Greek mythology, Taygete IPA|/teɪˈɪdʒɪtiː/ (Greek Ταϋγέτη IPA|/taːygétɛː/, Mod. IPA|/taiˈɟeti/) was a nymph, one of the Pleiades according to Apollodorus(3.10.1) and a companion of Artemis, in her archaic role as " potnia theron", "Mistress of the animals." Mount Taygetos in Laconia, dedicated to the Goddess, was her haunt.
As he mastered each of the local nymphs one by one, Olympic Zeus pursued Taygete, who invoked her protectress Artemis. The goddess turned Taygete into a doe [Biogeographically speaking, in Greece the nearest species of deer in which females carry horns was and is the
reindeer(Ruck and Staples p 173), a fact which has occasioned various speculations: see also Deer (mythology)] , and since in this form Zeus raped her, any distinction between the Titaness in her human form and in her doe form is blurred: the nymph who hunted the doe in the company of Artemis "is" the doe herself. As Pindarconceived the myth-element in his third Olympian Ode, "the doe with the golden horns, which once Taygete had inscribed as a sacred dedication to Artemis Orthosia," ("right-minded" Artemis) [Emmet Robbins, "Heracles, the Hyperboreans, and the Hind: Pindar, "OL." 3", "Phoenix" 36.4 (Winter 1982:295-305) 302f notes that the association of Artemis with Orthia = Orthosia was under way in the sixth century BCE.] was the very Cerynian Hindthat Heracleslater pursued. For the poet, the transformation was incomplete, and the doe-form had become an offering. Pindar, who was a very knowledgeable mythographer, hints that the mythic doe, even when slain and offered to Artemis, also "continues to exist", to be hunted once again (though not killed) by Hercules at a later time. [Robbins 1982:295-305.] Karl Kerenyipoints out ("The Heroes of the Greeks") "It is not easy to differentiate between the divine beast, the heroine and the goddess."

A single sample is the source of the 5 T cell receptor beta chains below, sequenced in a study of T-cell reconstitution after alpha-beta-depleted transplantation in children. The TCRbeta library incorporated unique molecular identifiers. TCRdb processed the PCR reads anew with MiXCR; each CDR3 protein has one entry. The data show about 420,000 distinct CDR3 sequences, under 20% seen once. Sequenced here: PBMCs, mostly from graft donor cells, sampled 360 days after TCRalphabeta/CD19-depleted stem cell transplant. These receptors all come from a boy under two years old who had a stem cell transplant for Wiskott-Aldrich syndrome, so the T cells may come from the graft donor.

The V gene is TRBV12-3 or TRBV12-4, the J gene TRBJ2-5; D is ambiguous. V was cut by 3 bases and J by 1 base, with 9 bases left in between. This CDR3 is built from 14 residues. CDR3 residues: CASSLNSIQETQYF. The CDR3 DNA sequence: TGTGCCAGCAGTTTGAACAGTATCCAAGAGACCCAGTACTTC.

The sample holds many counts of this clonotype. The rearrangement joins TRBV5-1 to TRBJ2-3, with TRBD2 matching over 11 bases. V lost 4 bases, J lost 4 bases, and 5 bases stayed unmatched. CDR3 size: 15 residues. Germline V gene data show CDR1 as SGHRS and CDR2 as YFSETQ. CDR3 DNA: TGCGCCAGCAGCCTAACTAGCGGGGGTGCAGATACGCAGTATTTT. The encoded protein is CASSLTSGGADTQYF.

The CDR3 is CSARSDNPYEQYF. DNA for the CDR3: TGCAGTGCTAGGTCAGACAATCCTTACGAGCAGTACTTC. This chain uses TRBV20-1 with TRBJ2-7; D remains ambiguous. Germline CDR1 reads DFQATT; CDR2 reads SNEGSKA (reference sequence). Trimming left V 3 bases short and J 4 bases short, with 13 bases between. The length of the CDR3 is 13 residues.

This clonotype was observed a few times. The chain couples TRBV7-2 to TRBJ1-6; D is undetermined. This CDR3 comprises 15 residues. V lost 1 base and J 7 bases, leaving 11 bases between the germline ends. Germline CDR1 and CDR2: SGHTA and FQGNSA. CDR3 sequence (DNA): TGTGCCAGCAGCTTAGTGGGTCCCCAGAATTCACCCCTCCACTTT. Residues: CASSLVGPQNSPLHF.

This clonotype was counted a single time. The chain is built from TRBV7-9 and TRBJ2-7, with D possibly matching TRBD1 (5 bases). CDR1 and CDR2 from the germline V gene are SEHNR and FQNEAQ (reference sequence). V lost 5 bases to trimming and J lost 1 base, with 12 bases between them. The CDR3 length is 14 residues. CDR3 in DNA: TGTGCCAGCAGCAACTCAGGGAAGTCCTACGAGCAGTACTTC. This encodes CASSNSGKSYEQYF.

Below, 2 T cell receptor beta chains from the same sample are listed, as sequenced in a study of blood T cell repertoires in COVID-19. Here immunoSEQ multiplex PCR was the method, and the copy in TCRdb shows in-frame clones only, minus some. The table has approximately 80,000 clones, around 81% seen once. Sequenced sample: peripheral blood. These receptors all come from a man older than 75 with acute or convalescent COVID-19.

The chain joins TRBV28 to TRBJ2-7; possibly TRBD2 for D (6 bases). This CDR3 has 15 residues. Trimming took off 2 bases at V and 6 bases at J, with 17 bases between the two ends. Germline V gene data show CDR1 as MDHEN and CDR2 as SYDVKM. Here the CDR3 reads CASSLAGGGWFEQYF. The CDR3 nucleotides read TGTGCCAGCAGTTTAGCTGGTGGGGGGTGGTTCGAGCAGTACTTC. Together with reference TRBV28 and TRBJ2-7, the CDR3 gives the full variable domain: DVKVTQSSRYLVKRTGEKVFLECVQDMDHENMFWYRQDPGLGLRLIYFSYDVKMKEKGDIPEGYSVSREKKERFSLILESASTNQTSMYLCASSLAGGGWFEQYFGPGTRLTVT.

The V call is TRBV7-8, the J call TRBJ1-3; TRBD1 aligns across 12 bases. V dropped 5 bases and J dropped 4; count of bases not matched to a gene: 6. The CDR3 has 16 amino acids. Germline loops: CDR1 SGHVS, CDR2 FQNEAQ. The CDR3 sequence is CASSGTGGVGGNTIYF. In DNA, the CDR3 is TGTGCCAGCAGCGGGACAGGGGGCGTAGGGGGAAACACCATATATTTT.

Later mythographers have misconceived her transformation as a punishment from Artemis, for her loss of virginity in the rape.
According to Pausanias (iii. 1, 2, etc.) Taygete conceived through Zeus
Lacedaemon, the mythical founder of Sparta, and Eurotas. He noted, at Amyclae, that the rape of Taygete was represented on the throne. [Pausanias, "Periegesis", iii.18.10.]
*Ruck, Carl A.P., and Danny Staples, 1994. "The World of Classical Myth" (Carolina Academic Press)
* [http://www.perseus.tufts.edu/ Harry Thurston Peck, "Harpers Dictionary of Classical Antiquities" 1898] : "Taygete"
*Robbins, Emmet. "Heracles, the Hyperboreans, and the Hind: Pindar, "OL. 3", "Phoenix" 36.4 (Winter 1982), pp. 295-305.
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